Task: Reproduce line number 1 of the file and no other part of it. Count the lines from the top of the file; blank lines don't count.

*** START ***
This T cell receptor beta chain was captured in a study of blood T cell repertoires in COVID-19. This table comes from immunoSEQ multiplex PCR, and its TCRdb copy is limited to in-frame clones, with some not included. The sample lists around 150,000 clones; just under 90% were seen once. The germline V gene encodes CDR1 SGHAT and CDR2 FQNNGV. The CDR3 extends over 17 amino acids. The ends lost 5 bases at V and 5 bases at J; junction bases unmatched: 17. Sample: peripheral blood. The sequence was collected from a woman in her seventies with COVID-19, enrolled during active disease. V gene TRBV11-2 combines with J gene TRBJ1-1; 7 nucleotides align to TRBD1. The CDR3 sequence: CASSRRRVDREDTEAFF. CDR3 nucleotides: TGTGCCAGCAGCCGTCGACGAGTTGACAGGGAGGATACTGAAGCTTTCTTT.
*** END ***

This T cell receptor beta chain was captured in a study of blood T cell repertoires in COVID-19. This table comes from immunoSEQ multiplex PCR, and its TCRdb copy is limited to in-frame clones, with some not included. The sample lists around 150,000 clones; just under 90% were seen once. The germline V gene encodes CDR1 SGHAT and CDR2 FQNNGV. The CDR3 extends over 17 amino acids. The ends lost 5 bases at V and 5 bases at J; junction bases unmatched: 17. Sample: peripheral blood. The sequence was collected from a woman in her seventies with COVID-19, enrolled during active disease. V gene TRBV11-2 combines with J gene TRBJ1-1; 7 nucleotides align to TRBD1. The CDR3 sequence: CASSRRRVDREDTEAFF. CDR3 nucleotides: TGTGCCAGCAGCCGTCGACGAGTTGACAGGGAGGATACTGAAGCTTTCTTT.